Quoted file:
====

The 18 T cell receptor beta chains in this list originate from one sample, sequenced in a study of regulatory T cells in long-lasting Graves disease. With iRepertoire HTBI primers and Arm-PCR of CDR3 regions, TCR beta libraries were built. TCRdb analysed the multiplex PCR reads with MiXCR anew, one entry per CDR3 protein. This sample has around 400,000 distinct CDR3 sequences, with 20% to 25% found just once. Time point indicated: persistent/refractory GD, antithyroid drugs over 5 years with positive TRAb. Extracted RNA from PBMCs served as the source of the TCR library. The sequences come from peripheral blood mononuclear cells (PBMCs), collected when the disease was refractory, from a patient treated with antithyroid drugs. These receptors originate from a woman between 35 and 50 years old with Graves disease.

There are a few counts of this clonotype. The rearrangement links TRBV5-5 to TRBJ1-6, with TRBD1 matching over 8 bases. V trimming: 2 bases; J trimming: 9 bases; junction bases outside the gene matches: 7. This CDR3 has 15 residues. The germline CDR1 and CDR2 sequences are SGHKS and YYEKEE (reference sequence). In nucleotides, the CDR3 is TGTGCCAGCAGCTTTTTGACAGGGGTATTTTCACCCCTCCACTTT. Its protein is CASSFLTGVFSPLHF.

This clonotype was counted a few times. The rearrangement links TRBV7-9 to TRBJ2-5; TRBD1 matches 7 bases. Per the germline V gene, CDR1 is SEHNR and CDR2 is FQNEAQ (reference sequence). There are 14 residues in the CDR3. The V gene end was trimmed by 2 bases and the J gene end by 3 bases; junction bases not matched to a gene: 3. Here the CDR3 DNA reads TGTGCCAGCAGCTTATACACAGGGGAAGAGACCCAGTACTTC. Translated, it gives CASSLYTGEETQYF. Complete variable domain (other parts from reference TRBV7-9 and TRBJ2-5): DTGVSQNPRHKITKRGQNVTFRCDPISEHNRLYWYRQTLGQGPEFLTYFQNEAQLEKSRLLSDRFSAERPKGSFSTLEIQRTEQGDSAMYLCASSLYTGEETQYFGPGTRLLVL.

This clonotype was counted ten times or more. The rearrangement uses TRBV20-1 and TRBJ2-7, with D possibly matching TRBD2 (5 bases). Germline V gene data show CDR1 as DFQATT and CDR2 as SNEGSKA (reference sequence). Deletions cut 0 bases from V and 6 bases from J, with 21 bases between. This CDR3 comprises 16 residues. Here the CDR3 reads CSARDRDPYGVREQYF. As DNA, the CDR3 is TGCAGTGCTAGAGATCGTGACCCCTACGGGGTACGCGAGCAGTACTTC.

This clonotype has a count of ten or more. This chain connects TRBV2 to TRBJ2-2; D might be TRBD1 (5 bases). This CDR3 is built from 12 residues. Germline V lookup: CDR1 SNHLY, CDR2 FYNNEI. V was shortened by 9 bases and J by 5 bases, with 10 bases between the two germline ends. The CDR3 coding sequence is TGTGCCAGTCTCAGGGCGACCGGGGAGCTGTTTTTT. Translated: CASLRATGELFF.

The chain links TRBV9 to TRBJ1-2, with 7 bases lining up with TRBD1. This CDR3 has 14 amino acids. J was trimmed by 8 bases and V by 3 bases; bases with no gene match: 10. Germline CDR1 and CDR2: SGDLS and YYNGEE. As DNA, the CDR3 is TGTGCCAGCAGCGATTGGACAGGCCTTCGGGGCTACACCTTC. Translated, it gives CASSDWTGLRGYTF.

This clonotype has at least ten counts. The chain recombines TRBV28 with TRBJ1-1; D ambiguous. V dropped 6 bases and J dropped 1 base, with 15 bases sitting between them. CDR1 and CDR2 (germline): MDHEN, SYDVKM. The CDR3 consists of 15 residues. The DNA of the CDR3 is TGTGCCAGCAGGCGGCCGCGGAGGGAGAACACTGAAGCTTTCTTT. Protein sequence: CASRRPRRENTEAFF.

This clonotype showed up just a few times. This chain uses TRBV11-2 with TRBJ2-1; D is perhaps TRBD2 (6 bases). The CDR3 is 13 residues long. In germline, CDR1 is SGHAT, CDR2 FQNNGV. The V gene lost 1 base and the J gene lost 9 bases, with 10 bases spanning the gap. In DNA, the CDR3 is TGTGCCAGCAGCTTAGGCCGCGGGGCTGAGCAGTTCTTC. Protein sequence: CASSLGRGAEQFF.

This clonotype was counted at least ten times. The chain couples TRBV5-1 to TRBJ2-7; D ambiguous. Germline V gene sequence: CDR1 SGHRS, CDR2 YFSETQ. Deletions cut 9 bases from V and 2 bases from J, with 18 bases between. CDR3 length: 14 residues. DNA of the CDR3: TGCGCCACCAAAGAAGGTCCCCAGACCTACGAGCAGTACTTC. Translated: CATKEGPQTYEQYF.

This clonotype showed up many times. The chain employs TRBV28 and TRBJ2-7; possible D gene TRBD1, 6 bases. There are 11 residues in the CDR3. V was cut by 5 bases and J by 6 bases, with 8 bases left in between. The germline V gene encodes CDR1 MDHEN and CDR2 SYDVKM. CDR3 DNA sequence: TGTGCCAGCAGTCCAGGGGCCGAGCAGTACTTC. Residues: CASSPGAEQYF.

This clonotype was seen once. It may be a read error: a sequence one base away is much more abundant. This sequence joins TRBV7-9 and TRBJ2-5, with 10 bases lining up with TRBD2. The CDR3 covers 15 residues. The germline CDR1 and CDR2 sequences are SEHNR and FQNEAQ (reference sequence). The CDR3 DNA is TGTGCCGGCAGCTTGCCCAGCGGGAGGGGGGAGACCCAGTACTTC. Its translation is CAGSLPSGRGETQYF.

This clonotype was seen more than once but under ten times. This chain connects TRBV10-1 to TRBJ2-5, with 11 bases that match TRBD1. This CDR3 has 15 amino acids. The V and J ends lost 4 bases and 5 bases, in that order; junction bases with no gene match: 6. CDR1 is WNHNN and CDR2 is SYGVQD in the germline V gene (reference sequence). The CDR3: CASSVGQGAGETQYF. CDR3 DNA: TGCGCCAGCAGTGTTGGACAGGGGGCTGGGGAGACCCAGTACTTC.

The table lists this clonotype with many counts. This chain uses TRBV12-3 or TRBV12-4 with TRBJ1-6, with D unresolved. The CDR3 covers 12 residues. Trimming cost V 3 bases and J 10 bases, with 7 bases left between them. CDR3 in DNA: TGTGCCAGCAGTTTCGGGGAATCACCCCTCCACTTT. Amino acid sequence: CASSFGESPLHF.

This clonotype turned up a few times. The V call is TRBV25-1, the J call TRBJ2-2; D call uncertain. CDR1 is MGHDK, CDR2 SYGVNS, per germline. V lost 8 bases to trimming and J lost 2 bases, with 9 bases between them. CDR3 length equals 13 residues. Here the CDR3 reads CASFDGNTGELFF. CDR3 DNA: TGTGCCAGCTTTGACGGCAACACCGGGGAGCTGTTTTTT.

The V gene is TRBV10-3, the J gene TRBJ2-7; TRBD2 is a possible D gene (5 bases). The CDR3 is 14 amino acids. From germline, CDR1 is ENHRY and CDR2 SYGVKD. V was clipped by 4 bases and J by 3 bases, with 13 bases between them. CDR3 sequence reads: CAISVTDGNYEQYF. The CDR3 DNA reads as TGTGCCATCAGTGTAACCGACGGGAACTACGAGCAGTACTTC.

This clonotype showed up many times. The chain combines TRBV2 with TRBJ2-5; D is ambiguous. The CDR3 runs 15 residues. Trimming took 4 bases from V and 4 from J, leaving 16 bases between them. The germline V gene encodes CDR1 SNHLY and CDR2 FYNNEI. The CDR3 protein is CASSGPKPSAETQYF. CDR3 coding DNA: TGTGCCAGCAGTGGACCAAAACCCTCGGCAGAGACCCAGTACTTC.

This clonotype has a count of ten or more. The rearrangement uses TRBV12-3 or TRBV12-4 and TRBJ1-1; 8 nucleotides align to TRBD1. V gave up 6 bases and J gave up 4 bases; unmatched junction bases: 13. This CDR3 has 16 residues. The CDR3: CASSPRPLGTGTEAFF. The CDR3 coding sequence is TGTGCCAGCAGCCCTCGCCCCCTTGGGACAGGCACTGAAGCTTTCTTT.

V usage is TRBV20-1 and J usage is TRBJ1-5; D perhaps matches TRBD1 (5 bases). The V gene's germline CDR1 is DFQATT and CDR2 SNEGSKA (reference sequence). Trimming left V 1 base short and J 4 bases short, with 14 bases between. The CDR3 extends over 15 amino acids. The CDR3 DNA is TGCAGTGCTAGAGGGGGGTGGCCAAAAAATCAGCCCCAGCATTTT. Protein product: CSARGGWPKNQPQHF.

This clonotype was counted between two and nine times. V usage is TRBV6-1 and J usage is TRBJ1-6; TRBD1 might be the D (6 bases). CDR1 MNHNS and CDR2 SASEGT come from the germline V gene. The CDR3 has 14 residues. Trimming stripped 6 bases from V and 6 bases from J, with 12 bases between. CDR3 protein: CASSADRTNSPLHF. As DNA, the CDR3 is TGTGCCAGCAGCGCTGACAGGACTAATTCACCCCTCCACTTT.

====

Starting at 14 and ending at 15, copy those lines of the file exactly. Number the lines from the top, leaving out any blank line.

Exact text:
This clonotype turned up a few times. The V call is TRBV25-1, the J call TRBJ2-2; D call uncertain. CDR1 is MGHDK, CDR2 SYGVNS, per germline. V lost 8 bases to trimming and J lost 2 bases, with 9 bases between them. CDR3 length equals 13 residues. Here the CDR3 reads CASFDGNTGELFF. CDR3 DNA: TGTGCCAGCTTTGACGGCAACACCGGGGAGCTGTTTTTT.

The V gene is TRBV10-3, the J gene TRBJ2-7; TRBD2 is a possible D gene (5 bases). The CDR3 is 14 amino acids. From germline, CDR1 is ENHRY and CDR2 SYGVKD. V was clipped by 4 bases and J by 3 bases, with 13 bases between them. CDR3 sequence reads: CAISVTDGNYEQYF. The CDR3 DNA reads as TGTGCCATCAGTGTAACCGACGGGAACTACGAGCAGTACTTC.